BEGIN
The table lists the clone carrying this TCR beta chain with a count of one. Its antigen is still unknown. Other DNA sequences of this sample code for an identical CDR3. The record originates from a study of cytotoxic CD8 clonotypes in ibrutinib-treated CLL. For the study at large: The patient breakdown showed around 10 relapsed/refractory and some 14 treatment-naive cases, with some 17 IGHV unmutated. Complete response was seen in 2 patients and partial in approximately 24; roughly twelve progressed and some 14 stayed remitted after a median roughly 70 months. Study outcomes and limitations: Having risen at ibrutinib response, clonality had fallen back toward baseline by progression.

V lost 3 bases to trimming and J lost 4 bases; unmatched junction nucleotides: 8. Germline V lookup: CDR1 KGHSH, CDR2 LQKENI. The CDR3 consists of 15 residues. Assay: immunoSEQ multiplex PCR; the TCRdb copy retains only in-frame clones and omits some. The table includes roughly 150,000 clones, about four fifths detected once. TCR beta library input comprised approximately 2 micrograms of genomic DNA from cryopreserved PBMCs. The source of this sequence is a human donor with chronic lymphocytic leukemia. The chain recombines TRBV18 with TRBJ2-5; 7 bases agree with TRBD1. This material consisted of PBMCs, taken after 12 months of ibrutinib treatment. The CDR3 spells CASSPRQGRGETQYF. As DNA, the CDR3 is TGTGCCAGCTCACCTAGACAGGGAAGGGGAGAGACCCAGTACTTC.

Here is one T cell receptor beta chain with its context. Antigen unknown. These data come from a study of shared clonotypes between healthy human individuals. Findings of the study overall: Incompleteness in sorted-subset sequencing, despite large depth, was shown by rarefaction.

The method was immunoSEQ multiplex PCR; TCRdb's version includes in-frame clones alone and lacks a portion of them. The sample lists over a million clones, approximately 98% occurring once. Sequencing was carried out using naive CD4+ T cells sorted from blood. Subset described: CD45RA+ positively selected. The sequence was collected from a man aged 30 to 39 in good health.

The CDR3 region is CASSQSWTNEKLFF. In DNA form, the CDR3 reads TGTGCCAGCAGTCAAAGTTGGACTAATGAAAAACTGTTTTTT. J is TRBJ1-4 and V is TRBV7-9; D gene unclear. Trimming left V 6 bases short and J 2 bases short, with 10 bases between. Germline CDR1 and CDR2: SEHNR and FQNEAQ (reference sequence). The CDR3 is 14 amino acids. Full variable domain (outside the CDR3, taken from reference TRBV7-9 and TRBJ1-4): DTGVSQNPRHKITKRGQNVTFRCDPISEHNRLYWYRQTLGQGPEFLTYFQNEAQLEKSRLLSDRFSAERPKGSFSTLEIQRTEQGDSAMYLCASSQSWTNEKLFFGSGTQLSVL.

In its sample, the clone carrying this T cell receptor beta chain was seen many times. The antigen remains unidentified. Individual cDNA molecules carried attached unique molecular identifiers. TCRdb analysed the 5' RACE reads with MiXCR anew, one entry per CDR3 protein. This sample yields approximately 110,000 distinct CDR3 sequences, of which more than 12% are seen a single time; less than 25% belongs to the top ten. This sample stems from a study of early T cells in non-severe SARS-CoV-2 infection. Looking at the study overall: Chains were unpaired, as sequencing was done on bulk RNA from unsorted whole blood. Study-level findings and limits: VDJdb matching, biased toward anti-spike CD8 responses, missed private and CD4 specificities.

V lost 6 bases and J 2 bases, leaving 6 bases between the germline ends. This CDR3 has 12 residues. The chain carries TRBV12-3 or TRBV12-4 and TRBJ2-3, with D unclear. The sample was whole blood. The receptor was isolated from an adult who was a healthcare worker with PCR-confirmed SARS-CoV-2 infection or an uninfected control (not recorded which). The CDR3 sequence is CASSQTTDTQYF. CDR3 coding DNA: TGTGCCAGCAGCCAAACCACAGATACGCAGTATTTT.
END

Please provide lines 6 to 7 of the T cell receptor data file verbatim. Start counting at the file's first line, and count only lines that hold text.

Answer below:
In its sample, the clone carrying this T cell receptor beta chain was seen many times. The antigen remains unidentified. Individual cDNA molecules carried attached unique molecular identifiers. TCRdb analysed the 5' RACE reads with MiXCR anew, one entry per CDR3 protein. This sample yields approximately 110,000 distinct CDR3 sequences, of which more than 12% are seen a single time; less than 25% belongs to the top ten. This sample stems from a study of early T cells in non-severe SARS-CoV-2 infection. Looking at the study overall: Chains were unpaired, as sequencing was done on bulk RNA from unsorted whole blood. Study-level findings and limits: VDJdb matching, biased toward anti-spike CD8 responses, missed private and CD4 specificities.

V lost 6 bases and J 2 bases, leaving 6 bases between the germline ends. This CDR3 has 12 residues. The chain carries TRBV12-3 or TRBV12-4 and TRBJ2-3, with D unclear. The sample was whole blood. The receptor was isolated from an adult who was a healthcare worker with PCR-confirmed SARS-CoV-2 infection or an uninfected control (not recorded which). The CDR3 sequence is CASSQTTDTQYF. CDR3 coding DNA: TGTGCCAGCAGCCAAACCACAGATACGCAGTATTTT.